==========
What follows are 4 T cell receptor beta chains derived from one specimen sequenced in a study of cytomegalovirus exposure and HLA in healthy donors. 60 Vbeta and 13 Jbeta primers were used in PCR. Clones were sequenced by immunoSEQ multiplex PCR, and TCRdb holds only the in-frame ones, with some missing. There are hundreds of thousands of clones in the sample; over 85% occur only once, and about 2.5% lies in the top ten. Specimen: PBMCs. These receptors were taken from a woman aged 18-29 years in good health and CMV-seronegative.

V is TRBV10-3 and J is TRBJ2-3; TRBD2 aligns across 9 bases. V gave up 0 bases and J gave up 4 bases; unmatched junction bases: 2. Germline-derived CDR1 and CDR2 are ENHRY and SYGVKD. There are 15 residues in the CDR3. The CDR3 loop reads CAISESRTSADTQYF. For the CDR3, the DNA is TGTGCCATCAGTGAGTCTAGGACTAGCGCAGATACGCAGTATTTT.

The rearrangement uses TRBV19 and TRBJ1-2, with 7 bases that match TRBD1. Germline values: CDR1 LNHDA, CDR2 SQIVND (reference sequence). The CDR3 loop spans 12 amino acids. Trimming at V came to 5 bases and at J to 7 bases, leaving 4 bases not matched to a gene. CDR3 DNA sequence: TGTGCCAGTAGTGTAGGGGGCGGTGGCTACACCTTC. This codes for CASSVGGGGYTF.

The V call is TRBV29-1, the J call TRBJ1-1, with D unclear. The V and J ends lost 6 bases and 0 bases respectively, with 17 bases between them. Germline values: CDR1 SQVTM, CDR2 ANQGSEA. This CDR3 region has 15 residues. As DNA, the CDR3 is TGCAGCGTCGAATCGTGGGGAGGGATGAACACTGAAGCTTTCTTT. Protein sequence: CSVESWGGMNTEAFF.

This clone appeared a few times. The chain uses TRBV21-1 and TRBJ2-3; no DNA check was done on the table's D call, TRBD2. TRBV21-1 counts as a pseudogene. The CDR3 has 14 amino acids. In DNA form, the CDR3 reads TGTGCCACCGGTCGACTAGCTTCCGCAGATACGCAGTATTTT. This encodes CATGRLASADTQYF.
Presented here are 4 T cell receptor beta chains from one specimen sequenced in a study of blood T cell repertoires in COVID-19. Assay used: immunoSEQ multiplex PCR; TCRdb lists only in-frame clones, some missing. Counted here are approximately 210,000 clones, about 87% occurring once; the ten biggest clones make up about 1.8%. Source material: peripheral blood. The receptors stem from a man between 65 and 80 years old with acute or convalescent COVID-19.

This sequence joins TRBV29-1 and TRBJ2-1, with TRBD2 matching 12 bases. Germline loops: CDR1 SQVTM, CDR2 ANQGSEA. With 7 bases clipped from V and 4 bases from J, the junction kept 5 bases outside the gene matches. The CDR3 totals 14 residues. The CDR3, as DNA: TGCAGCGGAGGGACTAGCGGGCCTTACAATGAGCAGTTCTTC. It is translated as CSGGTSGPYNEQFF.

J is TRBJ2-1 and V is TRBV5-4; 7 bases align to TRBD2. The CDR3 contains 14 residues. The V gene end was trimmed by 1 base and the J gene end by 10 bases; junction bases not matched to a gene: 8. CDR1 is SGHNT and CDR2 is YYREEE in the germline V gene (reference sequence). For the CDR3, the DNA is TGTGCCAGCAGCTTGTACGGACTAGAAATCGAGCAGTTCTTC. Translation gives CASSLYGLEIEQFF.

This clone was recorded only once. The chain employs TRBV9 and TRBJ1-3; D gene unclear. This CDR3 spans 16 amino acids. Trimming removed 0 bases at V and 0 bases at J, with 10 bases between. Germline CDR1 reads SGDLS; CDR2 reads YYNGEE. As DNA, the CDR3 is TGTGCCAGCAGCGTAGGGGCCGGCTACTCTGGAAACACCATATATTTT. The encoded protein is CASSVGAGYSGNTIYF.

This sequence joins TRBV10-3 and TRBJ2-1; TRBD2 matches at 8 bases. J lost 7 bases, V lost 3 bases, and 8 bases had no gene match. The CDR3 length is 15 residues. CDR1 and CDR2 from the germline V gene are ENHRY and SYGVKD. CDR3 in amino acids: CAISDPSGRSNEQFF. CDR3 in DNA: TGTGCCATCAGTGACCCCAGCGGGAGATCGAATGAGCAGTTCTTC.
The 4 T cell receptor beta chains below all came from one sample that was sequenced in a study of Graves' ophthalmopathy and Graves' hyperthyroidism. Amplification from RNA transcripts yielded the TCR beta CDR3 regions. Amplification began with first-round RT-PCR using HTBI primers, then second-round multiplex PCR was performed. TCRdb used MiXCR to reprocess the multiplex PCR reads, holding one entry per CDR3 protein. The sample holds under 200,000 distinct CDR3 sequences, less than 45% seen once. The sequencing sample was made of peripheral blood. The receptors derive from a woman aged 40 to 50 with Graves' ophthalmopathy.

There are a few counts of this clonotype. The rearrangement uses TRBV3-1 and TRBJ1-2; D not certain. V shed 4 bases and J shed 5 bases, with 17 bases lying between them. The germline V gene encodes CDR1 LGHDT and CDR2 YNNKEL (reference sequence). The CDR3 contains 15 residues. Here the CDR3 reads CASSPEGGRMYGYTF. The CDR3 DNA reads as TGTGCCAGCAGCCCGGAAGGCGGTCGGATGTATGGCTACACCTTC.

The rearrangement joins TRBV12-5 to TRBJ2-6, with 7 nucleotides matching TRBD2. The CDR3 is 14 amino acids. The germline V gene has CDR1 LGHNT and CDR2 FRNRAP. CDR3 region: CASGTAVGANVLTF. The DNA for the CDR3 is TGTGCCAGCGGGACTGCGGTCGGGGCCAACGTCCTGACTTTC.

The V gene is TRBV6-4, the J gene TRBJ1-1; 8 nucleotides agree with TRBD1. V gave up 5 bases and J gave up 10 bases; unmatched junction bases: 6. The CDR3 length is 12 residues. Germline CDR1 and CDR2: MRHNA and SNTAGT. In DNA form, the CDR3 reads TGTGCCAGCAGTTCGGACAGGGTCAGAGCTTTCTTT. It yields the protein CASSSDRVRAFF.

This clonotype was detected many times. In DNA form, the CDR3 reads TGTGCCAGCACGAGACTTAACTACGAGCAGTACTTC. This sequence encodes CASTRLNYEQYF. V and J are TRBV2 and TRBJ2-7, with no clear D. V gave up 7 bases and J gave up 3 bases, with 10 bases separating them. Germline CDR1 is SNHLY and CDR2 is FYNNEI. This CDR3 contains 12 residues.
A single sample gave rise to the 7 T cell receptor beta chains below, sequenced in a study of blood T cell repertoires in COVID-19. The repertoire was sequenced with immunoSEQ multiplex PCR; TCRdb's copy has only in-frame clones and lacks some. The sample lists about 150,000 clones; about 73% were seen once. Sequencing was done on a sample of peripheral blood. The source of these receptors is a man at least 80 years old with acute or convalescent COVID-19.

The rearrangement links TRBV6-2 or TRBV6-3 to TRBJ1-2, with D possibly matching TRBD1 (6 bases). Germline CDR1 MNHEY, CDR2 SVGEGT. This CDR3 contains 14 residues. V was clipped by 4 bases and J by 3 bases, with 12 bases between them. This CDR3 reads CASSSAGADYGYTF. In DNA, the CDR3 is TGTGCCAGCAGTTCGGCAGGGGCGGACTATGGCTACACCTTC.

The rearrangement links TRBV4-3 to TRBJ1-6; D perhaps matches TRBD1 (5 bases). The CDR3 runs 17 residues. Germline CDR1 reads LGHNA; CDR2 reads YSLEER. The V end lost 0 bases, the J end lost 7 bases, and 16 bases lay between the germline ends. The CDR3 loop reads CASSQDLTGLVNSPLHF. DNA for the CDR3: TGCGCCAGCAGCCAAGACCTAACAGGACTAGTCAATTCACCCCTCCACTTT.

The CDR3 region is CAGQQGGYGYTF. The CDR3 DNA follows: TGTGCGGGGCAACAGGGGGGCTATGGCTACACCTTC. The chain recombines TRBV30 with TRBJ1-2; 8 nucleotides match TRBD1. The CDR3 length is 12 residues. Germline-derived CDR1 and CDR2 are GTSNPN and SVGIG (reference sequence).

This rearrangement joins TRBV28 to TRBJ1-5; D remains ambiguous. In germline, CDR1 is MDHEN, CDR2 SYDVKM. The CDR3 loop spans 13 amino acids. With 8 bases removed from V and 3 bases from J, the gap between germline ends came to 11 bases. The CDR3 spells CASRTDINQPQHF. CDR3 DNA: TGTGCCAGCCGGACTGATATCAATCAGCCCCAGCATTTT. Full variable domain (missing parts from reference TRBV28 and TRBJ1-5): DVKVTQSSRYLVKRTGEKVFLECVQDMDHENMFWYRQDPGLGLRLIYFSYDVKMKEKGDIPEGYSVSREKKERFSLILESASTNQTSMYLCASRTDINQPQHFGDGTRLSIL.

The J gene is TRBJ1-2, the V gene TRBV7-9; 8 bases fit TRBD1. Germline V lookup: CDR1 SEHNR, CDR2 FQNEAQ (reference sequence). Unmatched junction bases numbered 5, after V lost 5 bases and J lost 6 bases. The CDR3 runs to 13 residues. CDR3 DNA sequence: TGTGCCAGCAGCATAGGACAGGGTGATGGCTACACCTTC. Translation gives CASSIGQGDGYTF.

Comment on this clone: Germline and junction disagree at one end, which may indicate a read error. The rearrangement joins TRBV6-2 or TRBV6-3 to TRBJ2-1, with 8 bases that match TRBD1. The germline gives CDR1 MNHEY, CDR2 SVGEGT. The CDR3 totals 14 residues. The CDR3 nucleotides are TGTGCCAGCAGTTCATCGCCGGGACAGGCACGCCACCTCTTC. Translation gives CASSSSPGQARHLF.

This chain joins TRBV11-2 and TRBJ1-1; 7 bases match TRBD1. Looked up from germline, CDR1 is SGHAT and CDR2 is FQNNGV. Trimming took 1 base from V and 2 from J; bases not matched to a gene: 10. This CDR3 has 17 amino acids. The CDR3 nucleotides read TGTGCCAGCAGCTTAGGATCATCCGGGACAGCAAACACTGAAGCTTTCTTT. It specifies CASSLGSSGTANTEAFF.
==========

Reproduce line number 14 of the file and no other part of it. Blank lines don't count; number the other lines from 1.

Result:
The V gene is TRBV6-4, the J gene TRBJ1-1; 8 nucleotides agree with TRBD1. V gave up 5 bases and J gave up 10 bases; unmatched junction bases: 6. The CDR3 length is 12 residues. Germline CDR1 and CDR2: MRHNA and SNTAGT. In DNA form, the CDR3 reads TGTGCCAGCAGTTCGGACAGGGTCAGAGCTTTCTTT. It yields the protein CASSSDRVRAFF.